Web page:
Air Clean Up

  • How Much Impact Does Closing Roads Have on Pollution?

How Much Impact Does Closing Roads Have on Pollution?

May 17 2019 Read 506 Times

The London marathon might have proven the resilience, willpower and incredible stamina of the more than 40,000 people who finished the race. It also proved beyond a shadow of a doubt that removing cars, vans and other traffic from the city’s streets has a dramatic and almost instantaneous impact on air pollution.

An investigation by environmental campaign organisation Global Action Plan uncovered the news by using air quality data collected by air monitoring stations throughout the city. With concrete proof that closing roads to vehicular traffic can give air quality a significant boost, there is likely to be a concerted push from concerned citizens and determined activists alike for the government to improve air quality and reduce transport-related pollution within the capital.

A staggering impact

Global Action Plan analysed data collected by Kings College London from its various monitoring stations located along the route of the London Marathon. Their study found that on the day of the race, pollution levels had fallen by as much as 89% compared to the three Sundays before it took place. They also found that pollution levels returned to normal almost immediately after the traffic was allowed back into the restricted area.

It’s not the first time that such a correlation has been uncovered, either. Last year, Newcastle city centre played host to a five-day cycling event, during which time cars were banned from much of the metropolis’ central thoroughfares. The streets concerned saw a significant drop in air pollution, with areas that were once choked by smog now virtually fume-free altogether.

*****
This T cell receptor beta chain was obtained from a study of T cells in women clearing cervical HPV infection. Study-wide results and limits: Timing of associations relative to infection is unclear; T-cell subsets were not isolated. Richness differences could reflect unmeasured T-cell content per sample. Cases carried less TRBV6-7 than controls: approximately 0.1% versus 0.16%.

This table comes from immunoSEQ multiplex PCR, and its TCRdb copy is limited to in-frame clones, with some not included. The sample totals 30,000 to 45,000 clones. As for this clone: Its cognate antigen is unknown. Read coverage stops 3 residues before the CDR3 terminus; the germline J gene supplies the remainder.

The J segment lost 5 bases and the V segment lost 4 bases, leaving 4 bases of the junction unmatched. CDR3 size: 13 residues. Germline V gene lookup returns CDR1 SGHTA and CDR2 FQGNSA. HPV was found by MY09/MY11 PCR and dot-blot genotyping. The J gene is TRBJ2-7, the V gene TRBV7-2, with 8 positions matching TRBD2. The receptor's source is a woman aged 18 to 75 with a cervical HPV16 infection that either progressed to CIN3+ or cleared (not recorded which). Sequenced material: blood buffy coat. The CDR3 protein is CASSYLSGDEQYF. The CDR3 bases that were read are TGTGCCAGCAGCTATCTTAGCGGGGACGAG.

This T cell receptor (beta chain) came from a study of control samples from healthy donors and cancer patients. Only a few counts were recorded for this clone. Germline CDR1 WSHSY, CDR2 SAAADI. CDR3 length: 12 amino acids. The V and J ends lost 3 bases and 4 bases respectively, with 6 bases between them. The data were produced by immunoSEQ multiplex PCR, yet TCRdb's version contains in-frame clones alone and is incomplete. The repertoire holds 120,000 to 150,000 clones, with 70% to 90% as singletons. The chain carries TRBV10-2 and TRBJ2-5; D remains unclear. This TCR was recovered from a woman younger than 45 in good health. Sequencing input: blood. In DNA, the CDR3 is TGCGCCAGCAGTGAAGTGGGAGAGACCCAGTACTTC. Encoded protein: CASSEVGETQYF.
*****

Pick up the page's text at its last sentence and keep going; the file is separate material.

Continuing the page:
The Urban Observatory, a branch of Newcastle University, plotted the falling pollution levels in graph form using their sensitive monitoring equipment. The same organisation has also found similarly low levels of contamination in the early morning, when commuters have not yet made the journey to work and the roads are free from traffic.

Time for action

In 2008, the EU introduced its Ambient Air Quality Directive, aimed at cleaning up urban airways. In particular, the directive decrees that concentrations of nitrogen dioxide (NO2) should not exceed 40μg/m3 in any EU city. Unfortunately, a multitude of streets in towns and cities all across the UK regularly flout this requirement, but the findings from the London Marathon and the Newcastle cycling event point to an easy solution to the problem.

Of course, eradicating vehicular traffic is not a feasible option for the millions of city-dwellers who must get to and from work every day. However, the increasing uptake of environmentally-friendly road transportation is a step in the right direction. Electric vehicles (EVs), cars powered by hydrogen and hybrid engines are all ways of removing fossil fuels from our city centres and easing the stress on urban airways.

The good news is that London recently announced it will host the world’s first fleet of hydrogen-powered double decker buses. The vehicles, which only emit water from their exhaust pipes, are scheduled to hit the city’s streets by 2020, while London already boasts 165 zero-emissions buses – the largest fleet of its kind in Europe.

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